Shadows will destroy many pictures before you learn to see them. Human perceptive organs are so good at editing the shadows out of our everyday world that we are often shocked to notice them marring our images after the shooting is over. With time, photographers naturally adapt, taking shadow detail into consideration whenever composing.
This exercise is designed to hasten the development of that sensitivity by having you look specifically for usable shadows in your picture-making efforts. Becoming aware of and editing out unwanted shadows will eventually become second nature. Head out into the community and observe how shadows fit into the landscape. Look for opportunities to enhance your photos by selectively including elements of shadow.
Early morning and late evening shadows are often enhanced by elongation and the attractive colours associated with the rising and setting of the sun. Midday shadows are often short, stubby and more challenging to work with.
Throngs of onlookers cluttering up the background hampered efforts to shoot Vancouver's Celtic Festival. Shifting paradigms, I sought other ways to capture the spirit of a Celtic dancer. Here, shadow and silhouette are used to eliminate all complex detail in both subject and background, creating a simple and highly graphic expression.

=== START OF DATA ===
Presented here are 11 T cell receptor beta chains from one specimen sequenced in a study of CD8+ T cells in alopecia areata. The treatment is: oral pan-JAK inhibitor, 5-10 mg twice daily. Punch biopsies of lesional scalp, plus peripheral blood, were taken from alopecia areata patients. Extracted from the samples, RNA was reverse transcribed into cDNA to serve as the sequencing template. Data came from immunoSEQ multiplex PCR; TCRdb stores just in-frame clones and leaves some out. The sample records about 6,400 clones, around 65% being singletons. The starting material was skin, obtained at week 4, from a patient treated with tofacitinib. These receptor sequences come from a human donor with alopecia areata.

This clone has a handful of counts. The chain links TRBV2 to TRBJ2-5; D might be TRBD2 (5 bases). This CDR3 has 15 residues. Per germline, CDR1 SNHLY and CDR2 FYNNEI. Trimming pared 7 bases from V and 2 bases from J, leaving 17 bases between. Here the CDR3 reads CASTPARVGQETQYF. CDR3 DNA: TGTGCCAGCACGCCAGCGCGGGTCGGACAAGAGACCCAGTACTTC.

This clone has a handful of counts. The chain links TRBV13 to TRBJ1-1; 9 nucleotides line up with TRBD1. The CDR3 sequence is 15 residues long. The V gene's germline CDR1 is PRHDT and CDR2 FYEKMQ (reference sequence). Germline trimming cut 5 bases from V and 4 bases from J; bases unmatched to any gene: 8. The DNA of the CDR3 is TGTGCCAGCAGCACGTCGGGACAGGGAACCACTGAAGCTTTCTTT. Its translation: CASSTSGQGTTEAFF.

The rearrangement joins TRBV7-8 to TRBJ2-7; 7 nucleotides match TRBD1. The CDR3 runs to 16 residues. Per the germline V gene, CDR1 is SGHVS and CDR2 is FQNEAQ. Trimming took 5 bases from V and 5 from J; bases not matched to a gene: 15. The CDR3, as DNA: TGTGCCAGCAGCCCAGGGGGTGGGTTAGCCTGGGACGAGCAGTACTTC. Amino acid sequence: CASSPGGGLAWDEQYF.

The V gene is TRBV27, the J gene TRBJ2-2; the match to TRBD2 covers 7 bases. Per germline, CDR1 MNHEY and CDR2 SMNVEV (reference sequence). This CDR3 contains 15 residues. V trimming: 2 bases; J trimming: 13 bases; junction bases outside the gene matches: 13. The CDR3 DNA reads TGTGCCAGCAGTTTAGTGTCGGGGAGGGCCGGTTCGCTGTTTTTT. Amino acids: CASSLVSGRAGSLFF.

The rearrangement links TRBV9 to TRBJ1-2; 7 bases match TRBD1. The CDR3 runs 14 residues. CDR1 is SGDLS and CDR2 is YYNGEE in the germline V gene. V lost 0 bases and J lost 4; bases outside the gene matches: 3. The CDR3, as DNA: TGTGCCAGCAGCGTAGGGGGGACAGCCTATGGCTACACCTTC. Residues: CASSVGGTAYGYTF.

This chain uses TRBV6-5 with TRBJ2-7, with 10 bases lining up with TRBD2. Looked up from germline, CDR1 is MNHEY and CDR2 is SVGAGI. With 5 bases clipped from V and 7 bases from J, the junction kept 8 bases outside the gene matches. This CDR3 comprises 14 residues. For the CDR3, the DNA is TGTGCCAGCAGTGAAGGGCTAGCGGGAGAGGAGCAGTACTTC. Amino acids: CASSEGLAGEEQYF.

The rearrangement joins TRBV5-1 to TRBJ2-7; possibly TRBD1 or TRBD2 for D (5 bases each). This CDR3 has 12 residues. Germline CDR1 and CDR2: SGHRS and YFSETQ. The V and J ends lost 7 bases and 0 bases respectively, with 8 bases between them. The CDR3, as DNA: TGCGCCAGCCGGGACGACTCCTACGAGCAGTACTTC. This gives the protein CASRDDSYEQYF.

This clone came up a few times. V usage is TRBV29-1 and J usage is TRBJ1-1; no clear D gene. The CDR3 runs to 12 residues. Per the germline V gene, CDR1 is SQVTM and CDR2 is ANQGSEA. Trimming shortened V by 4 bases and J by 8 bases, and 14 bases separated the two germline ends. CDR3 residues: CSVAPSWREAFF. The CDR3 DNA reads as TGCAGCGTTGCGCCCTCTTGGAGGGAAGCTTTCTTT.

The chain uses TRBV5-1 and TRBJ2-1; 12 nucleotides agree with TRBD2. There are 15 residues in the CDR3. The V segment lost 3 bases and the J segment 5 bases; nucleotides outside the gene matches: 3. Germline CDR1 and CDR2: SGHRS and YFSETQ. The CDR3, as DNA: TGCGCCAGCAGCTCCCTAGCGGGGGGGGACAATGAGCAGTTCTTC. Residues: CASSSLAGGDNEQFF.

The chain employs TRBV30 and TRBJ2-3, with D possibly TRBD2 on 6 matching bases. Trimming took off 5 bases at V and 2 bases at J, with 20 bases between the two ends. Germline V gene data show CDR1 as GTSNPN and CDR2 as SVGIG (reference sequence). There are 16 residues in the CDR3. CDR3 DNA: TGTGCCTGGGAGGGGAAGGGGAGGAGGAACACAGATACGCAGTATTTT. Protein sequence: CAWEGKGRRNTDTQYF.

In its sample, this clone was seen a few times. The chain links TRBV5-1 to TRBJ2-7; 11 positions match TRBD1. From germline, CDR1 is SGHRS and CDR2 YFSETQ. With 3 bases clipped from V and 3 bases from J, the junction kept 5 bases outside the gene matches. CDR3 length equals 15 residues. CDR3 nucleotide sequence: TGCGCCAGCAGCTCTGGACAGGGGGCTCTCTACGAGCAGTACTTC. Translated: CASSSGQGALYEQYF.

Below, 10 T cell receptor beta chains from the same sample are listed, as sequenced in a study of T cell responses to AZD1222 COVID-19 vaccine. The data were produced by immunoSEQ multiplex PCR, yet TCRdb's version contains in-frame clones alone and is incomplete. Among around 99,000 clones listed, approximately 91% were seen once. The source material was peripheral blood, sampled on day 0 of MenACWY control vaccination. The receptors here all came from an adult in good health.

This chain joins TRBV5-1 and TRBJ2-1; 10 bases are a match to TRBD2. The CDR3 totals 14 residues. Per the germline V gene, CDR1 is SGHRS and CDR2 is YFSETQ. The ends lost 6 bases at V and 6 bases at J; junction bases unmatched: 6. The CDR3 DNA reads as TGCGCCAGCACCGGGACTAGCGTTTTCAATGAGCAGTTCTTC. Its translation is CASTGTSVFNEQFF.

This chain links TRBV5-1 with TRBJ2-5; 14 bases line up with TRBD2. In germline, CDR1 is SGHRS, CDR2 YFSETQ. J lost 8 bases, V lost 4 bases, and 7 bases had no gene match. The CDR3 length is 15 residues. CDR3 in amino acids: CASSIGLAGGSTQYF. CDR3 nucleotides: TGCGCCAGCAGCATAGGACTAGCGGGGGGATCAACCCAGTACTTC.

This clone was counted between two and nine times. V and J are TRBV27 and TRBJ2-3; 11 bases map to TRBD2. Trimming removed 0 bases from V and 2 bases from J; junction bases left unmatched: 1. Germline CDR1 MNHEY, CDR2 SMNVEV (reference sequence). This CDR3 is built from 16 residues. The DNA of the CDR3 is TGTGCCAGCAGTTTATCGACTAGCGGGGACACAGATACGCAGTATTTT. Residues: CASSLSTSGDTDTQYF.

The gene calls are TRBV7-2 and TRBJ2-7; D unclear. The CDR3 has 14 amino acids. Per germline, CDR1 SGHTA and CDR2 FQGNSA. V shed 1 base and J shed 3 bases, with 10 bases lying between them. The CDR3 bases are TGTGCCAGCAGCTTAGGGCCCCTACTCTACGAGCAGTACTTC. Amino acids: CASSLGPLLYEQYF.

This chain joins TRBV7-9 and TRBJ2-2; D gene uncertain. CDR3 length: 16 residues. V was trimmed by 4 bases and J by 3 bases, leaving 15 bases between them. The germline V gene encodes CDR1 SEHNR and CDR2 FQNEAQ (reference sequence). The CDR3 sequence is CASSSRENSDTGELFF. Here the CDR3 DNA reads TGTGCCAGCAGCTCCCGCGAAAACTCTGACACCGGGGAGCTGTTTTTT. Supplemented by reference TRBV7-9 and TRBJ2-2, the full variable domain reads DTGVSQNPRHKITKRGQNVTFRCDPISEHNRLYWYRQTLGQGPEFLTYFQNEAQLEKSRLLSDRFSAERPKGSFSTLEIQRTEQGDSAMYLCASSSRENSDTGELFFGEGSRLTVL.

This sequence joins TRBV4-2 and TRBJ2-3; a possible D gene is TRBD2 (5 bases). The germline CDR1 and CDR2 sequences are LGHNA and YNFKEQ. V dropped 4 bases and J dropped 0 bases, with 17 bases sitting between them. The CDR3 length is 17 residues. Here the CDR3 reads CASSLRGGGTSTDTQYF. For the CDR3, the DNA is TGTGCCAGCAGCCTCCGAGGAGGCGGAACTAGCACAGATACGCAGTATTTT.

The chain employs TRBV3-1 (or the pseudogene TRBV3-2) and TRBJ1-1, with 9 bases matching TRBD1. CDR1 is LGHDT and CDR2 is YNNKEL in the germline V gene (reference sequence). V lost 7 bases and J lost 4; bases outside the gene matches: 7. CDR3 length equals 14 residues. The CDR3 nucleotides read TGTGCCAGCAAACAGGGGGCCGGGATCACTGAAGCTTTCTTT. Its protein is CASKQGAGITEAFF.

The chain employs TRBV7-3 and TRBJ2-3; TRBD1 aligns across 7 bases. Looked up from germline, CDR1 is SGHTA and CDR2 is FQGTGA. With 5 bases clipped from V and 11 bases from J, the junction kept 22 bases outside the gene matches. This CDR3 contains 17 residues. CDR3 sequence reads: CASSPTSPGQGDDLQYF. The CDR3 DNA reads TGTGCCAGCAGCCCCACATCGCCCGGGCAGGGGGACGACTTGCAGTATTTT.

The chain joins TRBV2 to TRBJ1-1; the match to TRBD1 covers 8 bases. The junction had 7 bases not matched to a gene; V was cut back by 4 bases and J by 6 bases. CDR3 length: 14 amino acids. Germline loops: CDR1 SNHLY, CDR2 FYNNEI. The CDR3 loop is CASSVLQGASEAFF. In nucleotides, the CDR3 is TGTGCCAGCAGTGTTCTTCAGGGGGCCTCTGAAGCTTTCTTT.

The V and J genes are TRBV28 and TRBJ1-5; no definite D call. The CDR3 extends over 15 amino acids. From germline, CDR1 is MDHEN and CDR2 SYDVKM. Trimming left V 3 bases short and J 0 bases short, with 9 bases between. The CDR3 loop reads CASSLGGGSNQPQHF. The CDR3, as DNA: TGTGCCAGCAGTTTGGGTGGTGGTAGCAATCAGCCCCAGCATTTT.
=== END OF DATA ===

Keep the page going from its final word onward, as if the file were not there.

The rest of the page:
I love racing the shadow of my bicycle and have often thought about photographing it when out for a burn. Though I haven't succeeded, this is one of my best efforts to date. Surprisingly dangerous at high speeds, I've concluded that I really need to develop a special harness to get the shot.
When I noticed this shadow I quickly grabbed my camera, knowing that this would be the last photo of my pal of 16 years, Neko, who was scheduled for euthanization the next day. His waning health and imminent demise were very much at the forefront of my mind and the shadows seemed to speak eloquently, as did the sparkle in his eye.
A gap in the shadows of a tall bamboo hedge work well to light this aged supplicant from the side as she struggles up a slope at Kyoto's Tofukuji Temple complex. Shadows provide a contrasting backdrop that effectively eliminates distracting detail from the entire scene.
All photographs were taken by Brian Grover.